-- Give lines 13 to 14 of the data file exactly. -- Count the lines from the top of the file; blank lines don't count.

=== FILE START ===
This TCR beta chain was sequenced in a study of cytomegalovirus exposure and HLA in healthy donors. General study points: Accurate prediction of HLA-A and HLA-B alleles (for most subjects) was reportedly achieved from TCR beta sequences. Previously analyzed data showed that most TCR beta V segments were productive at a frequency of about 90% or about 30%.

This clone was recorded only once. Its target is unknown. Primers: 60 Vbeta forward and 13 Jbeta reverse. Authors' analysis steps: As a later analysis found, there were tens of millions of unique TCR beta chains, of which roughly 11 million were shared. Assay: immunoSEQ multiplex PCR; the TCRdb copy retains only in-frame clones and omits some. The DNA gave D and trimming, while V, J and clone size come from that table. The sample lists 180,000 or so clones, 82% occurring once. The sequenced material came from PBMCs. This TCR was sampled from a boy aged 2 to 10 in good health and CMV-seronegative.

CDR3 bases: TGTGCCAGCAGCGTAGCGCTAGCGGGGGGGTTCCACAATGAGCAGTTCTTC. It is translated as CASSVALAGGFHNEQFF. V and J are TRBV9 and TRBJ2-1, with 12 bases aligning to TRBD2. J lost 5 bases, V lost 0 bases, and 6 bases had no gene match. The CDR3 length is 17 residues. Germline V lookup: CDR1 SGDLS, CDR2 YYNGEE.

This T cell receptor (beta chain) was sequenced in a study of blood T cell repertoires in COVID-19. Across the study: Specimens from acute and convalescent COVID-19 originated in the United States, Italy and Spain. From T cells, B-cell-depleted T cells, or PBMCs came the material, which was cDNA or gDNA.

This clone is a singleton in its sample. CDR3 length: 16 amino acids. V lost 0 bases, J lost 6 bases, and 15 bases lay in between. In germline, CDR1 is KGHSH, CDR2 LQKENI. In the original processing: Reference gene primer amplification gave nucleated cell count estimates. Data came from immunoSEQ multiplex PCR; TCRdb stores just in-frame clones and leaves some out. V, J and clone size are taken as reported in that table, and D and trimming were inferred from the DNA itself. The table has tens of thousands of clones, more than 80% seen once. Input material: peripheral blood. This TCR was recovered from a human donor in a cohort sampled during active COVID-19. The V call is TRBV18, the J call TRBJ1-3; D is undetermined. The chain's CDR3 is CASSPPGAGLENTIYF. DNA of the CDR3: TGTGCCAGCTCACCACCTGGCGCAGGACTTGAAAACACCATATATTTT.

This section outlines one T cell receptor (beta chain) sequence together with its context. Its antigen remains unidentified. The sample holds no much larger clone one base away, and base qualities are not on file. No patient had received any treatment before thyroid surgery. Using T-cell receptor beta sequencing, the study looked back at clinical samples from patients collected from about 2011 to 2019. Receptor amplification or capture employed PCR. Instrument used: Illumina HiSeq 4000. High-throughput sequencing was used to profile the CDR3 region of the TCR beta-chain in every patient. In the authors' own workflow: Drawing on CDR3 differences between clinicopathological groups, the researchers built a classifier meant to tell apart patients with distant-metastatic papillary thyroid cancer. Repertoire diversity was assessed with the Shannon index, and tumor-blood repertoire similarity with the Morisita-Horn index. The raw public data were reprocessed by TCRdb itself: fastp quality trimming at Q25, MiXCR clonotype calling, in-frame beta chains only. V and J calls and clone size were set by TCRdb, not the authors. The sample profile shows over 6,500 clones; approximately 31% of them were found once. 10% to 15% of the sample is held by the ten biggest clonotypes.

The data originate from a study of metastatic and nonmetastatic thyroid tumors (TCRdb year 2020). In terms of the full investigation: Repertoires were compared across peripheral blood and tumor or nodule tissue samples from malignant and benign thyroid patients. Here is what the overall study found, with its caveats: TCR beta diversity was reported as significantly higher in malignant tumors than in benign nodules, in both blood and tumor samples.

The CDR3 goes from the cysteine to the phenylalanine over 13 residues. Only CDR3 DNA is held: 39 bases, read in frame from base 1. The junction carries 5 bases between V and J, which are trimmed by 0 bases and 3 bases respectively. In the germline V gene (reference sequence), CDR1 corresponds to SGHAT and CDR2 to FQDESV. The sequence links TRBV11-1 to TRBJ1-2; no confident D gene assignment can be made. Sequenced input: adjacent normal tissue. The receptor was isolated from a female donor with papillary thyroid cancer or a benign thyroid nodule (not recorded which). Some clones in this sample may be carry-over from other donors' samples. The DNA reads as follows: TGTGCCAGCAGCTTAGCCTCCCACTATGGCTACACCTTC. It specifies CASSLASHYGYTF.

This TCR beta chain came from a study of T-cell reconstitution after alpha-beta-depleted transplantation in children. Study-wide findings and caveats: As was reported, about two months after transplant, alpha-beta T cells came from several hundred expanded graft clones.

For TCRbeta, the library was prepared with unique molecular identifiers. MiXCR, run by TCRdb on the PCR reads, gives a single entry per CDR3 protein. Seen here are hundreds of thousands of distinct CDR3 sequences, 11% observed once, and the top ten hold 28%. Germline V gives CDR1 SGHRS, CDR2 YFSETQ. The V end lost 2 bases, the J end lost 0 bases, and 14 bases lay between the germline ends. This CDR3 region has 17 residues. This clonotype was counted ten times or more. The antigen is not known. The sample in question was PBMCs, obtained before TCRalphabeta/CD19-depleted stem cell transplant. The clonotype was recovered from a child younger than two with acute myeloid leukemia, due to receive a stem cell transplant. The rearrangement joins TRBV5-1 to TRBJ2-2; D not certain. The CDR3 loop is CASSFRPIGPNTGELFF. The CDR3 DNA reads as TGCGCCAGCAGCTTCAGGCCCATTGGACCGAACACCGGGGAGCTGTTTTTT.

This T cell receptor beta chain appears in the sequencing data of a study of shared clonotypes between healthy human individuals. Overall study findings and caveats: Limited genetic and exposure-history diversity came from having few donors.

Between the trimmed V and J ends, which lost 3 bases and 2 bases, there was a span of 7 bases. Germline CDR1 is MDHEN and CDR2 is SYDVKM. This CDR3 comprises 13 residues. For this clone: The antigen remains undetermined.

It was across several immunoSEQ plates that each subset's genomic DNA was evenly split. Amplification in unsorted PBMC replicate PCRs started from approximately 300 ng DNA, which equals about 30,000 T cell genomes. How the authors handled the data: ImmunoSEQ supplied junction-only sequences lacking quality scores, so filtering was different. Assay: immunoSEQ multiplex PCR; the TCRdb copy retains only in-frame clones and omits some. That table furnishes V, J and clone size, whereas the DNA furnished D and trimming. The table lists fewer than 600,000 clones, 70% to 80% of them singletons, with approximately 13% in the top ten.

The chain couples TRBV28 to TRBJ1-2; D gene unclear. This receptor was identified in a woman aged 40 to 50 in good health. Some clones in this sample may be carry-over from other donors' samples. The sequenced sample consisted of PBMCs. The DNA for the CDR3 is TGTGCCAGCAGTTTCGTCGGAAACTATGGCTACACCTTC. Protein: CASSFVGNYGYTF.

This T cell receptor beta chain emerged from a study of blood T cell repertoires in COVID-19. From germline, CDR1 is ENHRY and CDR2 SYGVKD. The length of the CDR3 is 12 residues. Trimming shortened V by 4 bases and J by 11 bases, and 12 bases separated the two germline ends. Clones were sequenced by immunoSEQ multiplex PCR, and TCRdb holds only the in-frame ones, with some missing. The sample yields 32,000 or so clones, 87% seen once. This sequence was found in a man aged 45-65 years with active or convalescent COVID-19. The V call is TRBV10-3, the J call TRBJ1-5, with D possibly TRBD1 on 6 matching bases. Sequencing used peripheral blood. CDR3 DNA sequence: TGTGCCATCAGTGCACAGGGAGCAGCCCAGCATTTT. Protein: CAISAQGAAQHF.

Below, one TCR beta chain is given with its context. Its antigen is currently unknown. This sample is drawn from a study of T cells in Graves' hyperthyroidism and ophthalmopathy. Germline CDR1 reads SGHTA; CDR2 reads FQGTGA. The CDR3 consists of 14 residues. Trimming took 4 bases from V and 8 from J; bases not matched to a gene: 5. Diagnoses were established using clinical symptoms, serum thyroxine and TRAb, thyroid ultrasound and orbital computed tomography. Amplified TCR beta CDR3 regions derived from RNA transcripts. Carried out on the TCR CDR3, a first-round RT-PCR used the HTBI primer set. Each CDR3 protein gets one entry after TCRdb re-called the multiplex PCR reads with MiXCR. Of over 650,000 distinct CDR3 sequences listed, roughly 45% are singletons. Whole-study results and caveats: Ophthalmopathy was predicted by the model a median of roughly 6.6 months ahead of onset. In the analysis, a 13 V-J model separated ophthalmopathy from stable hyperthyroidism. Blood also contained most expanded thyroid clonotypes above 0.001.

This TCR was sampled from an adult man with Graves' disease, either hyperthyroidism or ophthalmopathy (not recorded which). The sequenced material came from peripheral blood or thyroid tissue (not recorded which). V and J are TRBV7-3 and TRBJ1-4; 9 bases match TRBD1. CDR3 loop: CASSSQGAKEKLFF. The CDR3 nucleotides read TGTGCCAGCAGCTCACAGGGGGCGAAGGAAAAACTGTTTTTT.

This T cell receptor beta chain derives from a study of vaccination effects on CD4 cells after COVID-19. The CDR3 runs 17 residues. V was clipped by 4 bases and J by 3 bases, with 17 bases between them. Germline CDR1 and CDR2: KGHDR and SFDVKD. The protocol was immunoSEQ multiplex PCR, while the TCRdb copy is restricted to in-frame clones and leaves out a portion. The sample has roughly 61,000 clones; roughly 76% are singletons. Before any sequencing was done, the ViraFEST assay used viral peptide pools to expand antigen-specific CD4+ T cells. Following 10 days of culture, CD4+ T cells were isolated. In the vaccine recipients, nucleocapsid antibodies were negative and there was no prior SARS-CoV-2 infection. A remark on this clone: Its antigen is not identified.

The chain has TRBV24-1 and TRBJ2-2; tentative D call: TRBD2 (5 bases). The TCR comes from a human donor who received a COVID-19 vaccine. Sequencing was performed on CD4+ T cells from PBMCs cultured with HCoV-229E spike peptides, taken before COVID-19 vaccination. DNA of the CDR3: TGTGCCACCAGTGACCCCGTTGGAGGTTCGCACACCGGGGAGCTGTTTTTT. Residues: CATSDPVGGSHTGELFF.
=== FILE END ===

It was across several immunoSEQ plates that each subset's genomic DNA was evenly split. Amplification in unsorted PBMC replicate PCRs started from approximately 300 ng DNA, which equals about 30,000 T cell genomes. How the authors handled the data: ImmunoSEQ supplied junction-only sequences lacking quality scores, so filtering was different. Assay: immunoSEQ multiplex PCR; the TCRdb copy retains only in-frame clones and omits some. That table furnishes V, J and clone size, whereas the DNA furnished D and trimming. The table lists fewer than 600,000 clones, 70% to 80% of them singletons, with approximately 13% in the top ten.

The chain couples TRBV28 to TRBJ1-2; D gene unclear. This receptor was identified in a woman aged 40 to 50 in good health. Some clones in this sample may be carry-over from other donors' samples. The sequenced sample consisted of PBMCs. The DNA for the CDR3 is TGTGCCAGCAGTTTCGTCGGAAACTATGGCTACACCTTC. Protein: CASSFVGNYGYTF.